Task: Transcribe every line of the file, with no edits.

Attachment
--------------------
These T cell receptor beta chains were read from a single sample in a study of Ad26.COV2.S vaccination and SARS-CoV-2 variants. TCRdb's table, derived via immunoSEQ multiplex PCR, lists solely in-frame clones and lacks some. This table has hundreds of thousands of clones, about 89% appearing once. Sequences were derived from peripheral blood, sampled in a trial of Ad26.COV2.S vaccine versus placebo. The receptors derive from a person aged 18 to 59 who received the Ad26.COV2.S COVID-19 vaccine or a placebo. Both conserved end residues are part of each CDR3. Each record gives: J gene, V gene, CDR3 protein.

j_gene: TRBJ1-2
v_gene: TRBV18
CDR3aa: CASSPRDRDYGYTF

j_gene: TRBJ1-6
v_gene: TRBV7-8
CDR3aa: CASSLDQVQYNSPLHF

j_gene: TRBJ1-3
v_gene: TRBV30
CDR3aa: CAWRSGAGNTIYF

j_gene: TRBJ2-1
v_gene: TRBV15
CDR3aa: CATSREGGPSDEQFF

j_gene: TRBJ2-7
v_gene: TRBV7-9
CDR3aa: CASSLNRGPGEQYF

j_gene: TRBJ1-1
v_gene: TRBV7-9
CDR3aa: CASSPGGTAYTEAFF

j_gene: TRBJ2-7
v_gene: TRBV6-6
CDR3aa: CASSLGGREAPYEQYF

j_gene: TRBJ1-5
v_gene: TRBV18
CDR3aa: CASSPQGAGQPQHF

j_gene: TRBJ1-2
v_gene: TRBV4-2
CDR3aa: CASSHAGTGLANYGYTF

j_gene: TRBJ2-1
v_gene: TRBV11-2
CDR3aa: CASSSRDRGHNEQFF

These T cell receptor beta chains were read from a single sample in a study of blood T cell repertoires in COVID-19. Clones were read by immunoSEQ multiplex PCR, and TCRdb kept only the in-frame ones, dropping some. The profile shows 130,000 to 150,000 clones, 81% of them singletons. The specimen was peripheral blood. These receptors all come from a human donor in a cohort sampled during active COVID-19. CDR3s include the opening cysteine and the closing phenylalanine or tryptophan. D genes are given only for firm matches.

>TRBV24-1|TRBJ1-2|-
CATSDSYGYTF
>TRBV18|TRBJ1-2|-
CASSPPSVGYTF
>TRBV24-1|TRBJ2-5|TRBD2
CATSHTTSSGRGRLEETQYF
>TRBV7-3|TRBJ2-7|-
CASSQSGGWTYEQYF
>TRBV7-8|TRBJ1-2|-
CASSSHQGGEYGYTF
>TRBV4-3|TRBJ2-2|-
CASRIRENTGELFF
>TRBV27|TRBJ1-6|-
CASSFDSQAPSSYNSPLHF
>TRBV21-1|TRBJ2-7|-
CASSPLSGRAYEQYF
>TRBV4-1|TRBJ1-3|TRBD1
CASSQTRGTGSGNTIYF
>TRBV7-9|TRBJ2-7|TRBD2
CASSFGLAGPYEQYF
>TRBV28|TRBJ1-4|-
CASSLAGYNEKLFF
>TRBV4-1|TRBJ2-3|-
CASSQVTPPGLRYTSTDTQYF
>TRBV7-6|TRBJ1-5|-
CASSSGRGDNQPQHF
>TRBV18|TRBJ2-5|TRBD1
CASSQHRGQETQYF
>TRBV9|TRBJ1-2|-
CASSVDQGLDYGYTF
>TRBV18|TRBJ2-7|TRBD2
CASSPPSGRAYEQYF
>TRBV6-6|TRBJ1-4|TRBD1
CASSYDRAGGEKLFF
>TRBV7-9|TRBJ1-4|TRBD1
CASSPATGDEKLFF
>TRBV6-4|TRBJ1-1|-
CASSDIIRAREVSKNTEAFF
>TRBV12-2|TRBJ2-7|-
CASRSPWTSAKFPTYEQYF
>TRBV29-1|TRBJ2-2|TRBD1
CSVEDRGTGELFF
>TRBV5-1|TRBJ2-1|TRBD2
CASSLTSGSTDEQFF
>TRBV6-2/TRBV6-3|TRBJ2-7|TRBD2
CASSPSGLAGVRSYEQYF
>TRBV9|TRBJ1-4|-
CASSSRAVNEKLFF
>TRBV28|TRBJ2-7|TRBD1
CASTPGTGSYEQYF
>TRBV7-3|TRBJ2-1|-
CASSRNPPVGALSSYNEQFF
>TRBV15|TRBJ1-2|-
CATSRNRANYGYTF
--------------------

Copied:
These T cell receptor beta chains were read from a single sample in a study of Ad26.COV2.S vaccination and SARS-CoV-2 variants. TCRdb's table, derived via immunoSEQ multiplex PCR, lists solely in-frame clones and lacks some. This table has hundreds of thousands of clones, about 89% appearing once. Sequences were derived from peripheral blood, sampled in a trial of Ad26.COV2.S vaccine versus placebo. The receptors derive from a person aged 18 to 59 who received the Ad26.COV2.S COVID-19 vaccine or a placebo. Both conserved end residues are part of each CDR3. Each record gives: J gene, V gene, CDR3 protein.

j_gene: TRBJ1-2
v_gene: TRBV18
CDR3aa: CASSPRDRDYGYTF

j_gene: TRBJ1-6
v_gene: TRBV7-8
CDR3aa: CASSLDQVQYNSPLHF

j_gene: TRBJ1-3
v_gene: TRBV30
CDR3aa: CAWRSGAGNTIYF

j_gene: TRBJ2-1
v_gene: TRBV15
CDR3aa: CATSREGGPSDEQFF

j_gene: TRBJ2-7
v_gene: TRBV7-9
CDR3aa: CASSLNRGPGEQYF

j_gene: TRBJ1-1
v_gene: TRBV7-9
CDR3aa: CASSPGGTAYTEAFF

j_gene: TRBJ2-7
v_gene: TRBV6-6
CDR3aa: CASSLGGREAPYEQYF

j_gene: TRBJ1-5
v_gene: TRBV18
CDR3aa: CASSPQGAGQPQHF

j_gene: TRBJ1-2
v_gene: TRBV4-2
CDR3aa: CASSHAGTGLANYGYTF

j_gene: TRBJ2-1
v_gene: TRBV11-2
CDR3aa: CASSSRDRGHNEQFF

These T cell receptor beta chains were read from a single sample in a study of blood T cell repertoires in COVID-19. Clones were read by immunoSEQ multiplex PCR, and TCRdb kept only the in-frame ones, dropping some. The profile shows 130,000 to 150,000 clones, 81% of them singletons. The specimen was peripheral blood. These receptors all come from a human donor in a cohort sampled during active COVID-19. CDR3s include the opening cysteine and the closing phenylalanine or tryptophan. D genes are given only for firm matches.

>TRBV24-1|TRBJ1-2|-
CATSDSYGYTF
>TRBV18|TRBJ1-2|-
CASSPPSVGYTF
>TRBV24-1|TRBJ2-5|TRBD2
CATSHTTSSGRGRLEETQYF
>TRBV7-3|TRBJ2-7|-
CASSQSGGWTYEQYF
>TRBV7-8|TRBJ1-2|-
CASSSHQGGEYGYTF
>TRBV4-3|TRBJ2-2|-
CASRIRENTGELFF
>TRBV27|TRBJ1-6|-
CASSFDSQAPSSYNSPLHF
>TRBV21-1|TRBJ2-7|-
CASSPLSGRAYEQYF
>TRBV4-1|TRBJ1-3|TRBD1
CASSQTRGTGSGNTIYF
>TRBV7-9|TRBJ2-7|TRBD2
CASSFGLAGPYEQYF
>TRBV28|TRBJ1-4|-
CASSLAGYNEKLFF
>TRBV4-1|TRBJ2-3|-
CASSQVTPPGLRYTSTDTQYF
>TRBV7-6|TRBJ1-5|-
CASSSGRGDNQPQHF
>TRBV18|TRBJ2-5|TRBD1
CASSQHRGQETQYF
>TRBV9|TRBJ1-2|-
CASSVDQGLDYGYTF
>TRBV18|TRBJ2-7|TRBD2
CASSPPSGRAYEQYF
>TRBV6-6|TRBJ1-4|TRBD1
CASSYDRAGGEKLFF
>TRBV7-9|TRBJ1-4|TRBD1
CASSPATGDEKLFF
>TRBV6-4|TRBJ1-1|-
CASSDIIRAREVSKNTEAFF
>TRBV12-2|TRBJ2-7|-
CASRSPWTSAKFPTYEQYF
>TRBV29-1|TRBJ2-2|TRBD1
CSVEDRGTGELFF
>TRBV5-1|TRBJ2-1|TRBD2
CASSLTSGSTDEQFF
>TRBV6-2/TRBV6-3|TRBJ2-7|TRBD2
CASSPSGLAGVRSYEQYF
>TRBV9|TRBJ1-4|-
CASSSRAVNEKLFF
>TRBV28|TRBJ2-7|TRBD1
CASTPGTGSYEQYF
>TRBV7-3|TRBJ2-1|-
CASSRNPPVGALSSYNEQFF
>TRBV15|TRBJ1-2|-
CATSRNRANYGYTF